Fundamentals of Piezoelectricity and Piezo Actuators

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Fundamentals of Piezoelectricity and Piezo Actuators



Material Properties

Since the piezo effect exhibited by natural materials such as quartz, tourmaline, Rochelle salt, etc. is very small, polycrystalline ferroelectric ceramic materials such as barium titanate and lead (plumbum) zirconate titanate (PZT) with improved properties have been developed. These ferroelectric ceramics become piezoelectric when poled.

PZT ceramics are available in many variations and are still the most widely used materials for actuator applications today. At temperatures below the Curie temperature, PZT crystallites exhibit tetragonal or rhombohedric structure. Due to their permanent electrical and mechanical asymmetry, these types of unit cells exhibit spontaneous polarization and deformation. Groups of unit cells with the same polarization and deformation orientation are called domains. Because of the random distribution of the domain orientations in the ceramic material, a ferroelectric poling process is required to obtain any macroscopic anisotropy and the associated piezoelectric properties (see Fig. 5.).

If heated above the Curie temperature, however, the PZT crystallite unit cells take on cubic centrosymmetric (isotropic) structure. When cooled, the domains reform, but with randomized orientations, and the material does not regain its macroscopic piezoelectric properties.

The asymmetric arrangement of the positive and negative ions imparts permanent electric dipole behavior to the crystals. Before the poling treatment, the domains are randomly oriented in the raw PZT material. During poling, an intense electric field (> 2000 V/mm) is applied to the piezo ceramic. With the field applied, the material expands along the axis of the field and contracts perpendicular to that axis as the domains line up. When the field is removed, the electric dipoles stay roughly, but not completely, in alignment. The material now has a remanent polarization (which can be degraded by exceeding the mechanical, thermal and electrical limits of the material).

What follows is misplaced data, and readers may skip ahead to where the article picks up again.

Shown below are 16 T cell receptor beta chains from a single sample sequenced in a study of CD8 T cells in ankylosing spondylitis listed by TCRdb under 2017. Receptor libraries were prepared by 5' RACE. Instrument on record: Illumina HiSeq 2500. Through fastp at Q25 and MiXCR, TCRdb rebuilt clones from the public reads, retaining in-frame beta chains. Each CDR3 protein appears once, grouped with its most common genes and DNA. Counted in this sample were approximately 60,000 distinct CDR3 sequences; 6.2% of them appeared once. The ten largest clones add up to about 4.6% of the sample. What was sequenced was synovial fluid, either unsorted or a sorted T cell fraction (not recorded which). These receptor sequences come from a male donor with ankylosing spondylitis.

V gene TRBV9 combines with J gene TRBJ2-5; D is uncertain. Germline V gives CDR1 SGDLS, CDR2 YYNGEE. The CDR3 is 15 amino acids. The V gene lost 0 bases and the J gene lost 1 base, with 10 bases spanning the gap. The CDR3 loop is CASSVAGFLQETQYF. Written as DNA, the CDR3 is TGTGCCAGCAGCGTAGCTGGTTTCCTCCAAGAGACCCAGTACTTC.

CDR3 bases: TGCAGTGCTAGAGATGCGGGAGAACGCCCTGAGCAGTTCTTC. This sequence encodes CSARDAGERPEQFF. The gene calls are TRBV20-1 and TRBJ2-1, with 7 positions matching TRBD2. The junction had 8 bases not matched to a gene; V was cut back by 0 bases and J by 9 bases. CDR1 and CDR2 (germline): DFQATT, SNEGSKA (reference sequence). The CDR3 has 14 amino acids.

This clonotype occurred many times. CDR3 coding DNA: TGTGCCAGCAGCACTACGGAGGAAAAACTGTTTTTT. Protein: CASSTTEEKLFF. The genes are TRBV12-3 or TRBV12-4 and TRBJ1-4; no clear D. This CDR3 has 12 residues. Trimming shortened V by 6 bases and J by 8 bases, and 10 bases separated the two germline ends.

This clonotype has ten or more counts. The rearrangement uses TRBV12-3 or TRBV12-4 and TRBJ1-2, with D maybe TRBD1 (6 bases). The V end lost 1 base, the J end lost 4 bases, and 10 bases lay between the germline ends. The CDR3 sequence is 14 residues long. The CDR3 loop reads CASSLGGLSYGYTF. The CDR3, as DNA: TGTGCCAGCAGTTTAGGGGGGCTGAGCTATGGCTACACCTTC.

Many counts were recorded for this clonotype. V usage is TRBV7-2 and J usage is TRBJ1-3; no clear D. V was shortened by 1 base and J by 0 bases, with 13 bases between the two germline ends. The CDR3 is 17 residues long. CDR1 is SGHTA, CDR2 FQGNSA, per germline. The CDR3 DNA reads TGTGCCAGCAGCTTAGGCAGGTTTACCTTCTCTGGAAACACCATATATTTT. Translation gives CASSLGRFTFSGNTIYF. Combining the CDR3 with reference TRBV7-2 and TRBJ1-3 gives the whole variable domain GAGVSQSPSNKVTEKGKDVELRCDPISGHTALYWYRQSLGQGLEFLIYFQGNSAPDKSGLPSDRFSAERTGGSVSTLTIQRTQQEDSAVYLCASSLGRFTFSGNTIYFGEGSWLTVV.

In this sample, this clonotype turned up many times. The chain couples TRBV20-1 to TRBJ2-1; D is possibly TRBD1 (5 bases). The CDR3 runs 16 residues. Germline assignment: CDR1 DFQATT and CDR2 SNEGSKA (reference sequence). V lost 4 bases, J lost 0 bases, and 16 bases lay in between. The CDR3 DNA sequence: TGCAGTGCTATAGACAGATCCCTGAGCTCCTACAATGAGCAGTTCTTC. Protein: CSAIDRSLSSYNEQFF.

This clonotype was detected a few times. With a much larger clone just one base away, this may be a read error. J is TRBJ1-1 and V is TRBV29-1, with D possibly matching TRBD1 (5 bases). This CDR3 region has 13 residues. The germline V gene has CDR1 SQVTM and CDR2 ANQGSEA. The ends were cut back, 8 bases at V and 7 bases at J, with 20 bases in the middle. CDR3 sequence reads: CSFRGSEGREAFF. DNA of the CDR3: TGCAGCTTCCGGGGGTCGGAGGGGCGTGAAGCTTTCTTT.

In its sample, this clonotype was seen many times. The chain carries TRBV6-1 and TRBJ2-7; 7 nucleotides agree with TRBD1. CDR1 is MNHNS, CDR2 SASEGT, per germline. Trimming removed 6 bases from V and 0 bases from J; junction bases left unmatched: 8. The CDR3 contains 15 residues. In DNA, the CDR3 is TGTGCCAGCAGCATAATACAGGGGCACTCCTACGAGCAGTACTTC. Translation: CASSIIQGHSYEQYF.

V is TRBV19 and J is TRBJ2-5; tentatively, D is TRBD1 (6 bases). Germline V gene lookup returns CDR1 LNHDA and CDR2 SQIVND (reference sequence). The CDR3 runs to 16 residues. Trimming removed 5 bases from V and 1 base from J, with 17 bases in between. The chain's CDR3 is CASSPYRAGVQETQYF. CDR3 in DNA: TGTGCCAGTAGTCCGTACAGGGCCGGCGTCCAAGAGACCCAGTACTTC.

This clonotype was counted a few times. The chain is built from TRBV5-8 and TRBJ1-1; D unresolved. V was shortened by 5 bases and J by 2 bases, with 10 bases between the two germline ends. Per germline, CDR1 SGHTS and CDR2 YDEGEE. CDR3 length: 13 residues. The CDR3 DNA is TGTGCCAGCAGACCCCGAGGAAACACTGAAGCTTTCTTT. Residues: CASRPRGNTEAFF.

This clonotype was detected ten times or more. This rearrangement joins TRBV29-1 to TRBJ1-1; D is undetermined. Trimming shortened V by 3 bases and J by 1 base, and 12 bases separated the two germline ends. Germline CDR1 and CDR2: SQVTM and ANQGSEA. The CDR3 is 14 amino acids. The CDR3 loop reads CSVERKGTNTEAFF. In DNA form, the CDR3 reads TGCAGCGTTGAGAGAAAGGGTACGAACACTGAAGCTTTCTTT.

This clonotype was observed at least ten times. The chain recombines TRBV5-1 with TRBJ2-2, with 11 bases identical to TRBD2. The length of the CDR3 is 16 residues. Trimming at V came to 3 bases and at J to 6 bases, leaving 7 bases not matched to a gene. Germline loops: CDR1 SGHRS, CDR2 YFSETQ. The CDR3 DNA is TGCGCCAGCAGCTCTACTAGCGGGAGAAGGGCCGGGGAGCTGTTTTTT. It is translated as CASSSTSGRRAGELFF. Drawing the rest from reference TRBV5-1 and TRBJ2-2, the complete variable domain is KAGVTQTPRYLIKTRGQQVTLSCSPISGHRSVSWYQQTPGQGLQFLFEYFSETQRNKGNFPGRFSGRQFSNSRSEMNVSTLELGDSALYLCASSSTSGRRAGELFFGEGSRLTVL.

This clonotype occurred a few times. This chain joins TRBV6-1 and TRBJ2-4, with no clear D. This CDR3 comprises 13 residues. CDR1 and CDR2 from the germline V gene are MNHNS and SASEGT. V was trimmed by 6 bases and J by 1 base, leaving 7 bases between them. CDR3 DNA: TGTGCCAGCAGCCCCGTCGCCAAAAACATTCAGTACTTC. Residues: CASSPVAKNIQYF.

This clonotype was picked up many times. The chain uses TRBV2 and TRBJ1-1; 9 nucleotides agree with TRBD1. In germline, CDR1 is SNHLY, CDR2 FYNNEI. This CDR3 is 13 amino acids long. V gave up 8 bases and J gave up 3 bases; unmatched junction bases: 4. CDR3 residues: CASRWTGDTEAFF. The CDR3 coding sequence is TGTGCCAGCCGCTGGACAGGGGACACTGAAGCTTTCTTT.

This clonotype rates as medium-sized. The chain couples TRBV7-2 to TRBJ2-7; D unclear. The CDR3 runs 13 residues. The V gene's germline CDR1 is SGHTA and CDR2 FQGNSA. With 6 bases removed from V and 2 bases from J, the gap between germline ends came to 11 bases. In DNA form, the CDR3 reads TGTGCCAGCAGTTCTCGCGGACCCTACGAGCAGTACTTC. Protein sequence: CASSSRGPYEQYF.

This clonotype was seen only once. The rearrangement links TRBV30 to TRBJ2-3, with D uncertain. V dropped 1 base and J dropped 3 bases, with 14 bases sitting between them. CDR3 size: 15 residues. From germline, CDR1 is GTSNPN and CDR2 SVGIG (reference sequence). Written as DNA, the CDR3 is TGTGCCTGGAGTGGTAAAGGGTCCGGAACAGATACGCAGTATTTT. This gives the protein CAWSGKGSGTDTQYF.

Subsequently, when a voltage is applied to the poled piezoelectric material, the ions in the unit cells are shifted and, additionally, the domains change their degree of alignment. (see Fig. 6.). The result is a corresponding change of the dimensions (expansion, contraction) of the PZT material.
Fig. 5. PZT unit cell:<br>1) Perovskite-type lead zirconate titanate (PZT) unit cell in the symmetric cubic state above the Curie temperature. <br>2) Tetragonally distorted unit cell below the Curie temperature

Fig. 5. PZT unit cell:
1) Perovskite-type lead zirconate titanate (PZT) unit cell in the symmetric cubic state above the Curie temperature.
2) Tetragonally distorted unit cell below the Curie temperature


Fig. 6. Electric dipoles in domains; (1) unpoled ferroelectric ceramic, (2) during and (3) after poling (piezoelectric ceramic)

Fig. 6. Electric dipoles in domains; (1) unpoled ferroelectric ceramic, (2) during and (3) after poling (piezoelectric ceramic)



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